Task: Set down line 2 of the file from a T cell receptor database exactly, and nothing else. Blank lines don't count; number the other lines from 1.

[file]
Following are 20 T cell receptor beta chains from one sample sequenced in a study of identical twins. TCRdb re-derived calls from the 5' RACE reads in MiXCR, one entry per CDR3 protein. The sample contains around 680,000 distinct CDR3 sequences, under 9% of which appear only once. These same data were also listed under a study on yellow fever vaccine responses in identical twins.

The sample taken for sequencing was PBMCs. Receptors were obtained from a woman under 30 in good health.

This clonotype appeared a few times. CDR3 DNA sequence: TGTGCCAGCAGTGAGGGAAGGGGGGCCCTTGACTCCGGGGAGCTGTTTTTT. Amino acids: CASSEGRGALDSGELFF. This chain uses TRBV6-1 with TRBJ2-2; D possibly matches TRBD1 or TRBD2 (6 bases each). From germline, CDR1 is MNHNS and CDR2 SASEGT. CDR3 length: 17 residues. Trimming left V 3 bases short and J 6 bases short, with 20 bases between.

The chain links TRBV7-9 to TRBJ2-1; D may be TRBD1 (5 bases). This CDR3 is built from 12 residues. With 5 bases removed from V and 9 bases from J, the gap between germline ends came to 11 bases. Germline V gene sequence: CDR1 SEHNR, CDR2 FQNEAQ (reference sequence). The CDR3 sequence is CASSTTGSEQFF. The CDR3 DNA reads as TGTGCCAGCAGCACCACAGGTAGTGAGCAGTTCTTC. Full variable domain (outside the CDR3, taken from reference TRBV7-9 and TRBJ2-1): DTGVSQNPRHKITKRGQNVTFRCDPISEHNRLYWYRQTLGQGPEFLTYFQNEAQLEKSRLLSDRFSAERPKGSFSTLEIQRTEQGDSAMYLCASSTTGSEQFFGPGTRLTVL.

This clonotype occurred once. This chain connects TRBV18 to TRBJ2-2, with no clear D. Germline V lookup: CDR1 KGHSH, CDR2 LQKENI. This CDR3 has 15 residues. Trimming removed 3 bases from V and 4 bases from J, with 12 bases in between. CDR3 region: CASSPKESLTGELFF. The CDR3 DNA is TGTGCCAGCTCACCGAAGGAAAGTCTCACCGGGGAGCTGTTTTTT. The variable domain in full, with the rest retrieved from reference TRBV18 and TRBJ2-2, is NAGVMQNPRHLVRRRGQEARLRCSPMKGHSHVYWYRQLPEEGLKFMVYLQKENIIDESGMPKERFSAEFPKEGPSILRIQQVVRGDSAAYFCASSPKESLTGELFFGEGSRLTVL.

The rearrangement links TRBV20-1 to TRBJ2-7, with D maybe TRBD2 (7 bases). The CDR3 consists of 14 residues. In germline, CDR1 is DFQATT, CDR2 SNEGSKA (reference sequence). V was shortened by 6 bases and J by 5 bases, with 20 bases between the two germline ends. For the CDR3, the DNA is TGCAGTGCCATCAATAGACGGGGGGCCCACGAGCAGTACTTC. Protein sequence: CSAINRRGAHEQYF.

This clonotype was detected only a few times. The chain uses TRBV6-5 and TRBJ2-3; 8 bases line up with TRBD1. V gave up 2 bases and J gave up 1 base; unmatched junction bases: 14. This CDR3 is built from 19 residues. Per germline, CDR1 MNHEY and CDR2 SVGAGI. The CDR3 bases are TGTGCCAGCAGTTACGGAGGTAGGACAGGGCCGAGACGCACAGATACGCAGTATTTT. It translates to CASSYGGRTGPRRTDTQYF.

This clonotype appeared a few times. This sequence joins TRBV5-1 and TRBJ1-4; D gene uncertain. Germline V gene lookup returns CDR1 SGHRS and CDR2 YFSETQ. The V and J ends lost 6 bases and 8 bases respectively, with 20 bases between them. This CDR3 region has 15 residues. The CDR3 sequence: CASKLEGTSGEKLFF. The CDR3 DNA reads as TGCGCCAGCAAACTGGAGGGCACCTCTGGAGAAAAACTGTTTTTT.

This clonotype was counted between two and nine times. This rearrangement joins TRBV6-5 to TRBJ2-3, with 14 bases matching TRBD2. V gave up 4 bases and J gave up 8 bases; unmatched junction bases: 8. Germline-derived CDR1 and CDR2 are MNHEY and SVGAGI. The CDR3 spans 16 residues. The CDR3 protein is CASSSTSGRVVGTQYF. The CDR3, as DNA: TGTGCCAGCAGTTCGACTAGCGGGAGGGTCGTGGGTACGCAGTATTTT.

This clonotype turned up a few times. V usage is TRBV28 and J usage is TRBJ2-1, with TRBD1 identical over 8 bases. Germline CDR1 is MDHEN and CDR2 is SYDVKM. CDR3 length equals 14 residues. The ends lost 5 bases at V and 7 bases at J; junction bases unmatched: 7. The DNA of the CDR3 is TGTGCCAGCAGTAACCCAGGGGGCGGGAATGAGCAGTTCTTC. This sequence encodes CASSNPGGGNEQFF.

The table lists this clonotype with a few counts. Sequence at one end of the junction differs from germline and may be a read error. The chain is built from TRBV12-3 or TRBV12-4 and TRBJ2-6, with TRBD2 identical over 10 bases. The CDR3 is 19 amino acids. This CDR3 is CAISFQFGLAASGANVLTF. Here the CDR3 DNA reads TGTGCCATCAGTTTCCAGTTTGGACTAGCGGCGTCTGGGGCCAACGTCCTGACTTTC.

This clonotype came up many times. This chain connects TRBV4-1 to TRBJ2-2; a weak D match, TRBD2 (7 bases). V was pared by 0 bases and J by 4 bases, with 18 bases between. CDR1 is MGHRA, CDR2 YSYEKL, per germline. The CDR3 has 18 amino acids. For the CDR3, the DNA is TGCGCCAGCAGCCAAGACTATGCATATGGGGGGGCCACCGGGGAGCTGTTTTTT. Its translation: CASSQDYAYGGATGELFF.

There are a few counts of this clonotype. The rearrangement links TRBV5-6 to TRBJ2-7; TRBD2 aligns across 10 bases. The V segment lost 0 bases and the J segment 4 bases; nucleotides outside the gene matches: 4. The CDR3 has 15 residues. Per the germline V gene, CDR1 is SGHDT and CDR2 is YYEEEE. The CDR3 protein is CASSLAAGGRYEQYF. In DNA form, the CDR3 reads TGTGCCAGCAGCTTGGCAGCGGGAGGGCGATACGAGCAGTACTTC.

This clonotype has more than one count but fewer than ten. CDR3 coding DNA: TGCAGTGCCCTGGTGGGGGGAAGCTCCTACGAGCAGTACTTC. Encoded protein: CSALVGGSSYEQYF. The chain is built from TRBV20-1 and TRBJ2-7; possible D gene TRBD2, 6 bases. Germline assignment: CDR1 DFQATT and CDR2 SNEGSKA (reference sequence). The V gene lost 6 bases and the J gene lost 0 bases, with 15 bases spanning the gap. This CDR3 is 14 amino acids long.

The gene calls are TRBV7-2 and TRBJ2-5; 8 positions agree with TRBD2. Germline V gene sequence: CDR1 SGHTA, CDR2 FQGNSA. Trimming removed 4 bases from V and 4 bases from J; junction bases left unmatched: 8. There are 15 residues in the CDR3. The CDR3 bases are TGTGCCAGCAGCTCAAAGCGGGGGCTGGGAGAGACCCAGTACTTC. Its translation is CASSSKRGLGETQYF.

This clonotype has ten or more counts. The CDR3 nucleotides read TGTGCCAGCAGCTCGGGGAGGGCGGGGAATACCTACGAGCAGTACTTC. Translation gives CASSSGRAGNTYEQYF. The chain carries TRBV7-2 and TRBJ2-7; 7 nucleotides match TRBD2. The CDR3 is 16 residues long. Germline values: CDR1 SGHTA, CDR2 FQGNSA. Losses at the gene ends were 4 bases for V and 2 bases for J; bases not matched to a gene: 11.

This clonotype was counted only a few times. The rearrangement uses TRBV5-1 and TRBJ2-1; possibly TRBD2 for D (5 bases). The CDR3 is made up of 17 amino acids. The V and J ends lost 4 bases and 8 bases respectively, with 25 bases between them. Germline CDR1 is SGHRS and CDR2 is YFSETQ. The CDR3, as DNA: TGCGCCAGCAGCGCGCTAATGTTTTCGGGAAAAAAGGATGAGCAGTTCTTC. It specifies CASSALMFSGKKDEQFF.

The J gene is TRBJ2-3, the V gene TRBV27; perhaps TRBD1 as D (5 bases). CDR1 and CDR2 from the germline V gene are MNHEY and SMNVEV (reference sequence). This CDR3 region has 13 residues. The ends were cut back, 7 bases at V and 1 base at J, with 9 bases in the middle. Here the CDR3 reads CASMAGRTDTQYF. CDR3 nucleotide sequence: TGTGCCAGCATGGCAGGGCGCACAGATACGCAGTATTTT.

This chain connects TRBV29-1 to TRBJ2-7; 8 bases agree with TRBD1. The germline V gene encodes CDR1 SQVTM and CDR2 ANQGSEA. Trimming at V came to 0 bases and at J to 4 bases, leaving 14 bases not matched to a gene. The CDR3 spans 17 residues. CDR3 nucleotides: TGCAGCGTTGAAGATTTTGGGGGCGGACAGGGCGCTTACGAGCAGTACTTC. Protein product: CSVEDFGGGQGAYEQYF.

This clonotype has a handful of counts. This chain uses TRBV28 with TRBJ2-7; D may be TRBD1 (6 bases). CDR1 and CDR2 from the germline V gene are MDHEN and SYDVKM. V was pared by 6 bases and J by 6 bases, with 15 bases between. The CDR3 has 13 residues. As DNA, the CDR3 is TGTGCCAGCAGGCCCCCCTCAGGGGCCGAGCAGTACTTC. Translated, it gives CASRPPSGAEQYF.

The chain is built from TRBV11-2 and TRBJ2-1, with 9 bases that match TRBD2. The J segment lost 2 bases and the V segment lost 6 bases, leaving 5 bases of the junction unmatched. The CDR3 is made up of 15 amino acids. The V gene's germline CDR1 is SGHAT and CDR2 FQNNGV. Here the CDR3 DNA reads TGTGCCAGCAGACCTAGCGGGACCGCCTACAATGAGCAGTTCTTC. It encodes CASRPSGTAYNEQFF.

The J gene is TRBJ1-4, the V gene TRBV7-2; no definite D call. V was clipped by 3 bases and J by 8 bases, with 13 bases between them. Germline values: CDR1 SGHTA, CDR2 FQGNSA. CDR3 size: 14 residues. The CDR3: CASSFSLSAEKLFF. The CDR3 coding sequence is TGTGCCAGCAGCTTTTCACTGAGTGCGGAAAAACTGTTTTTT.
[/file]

The sample taken for sequencing was PBMCs. Receptors were obtained from a woman under 30 in good health.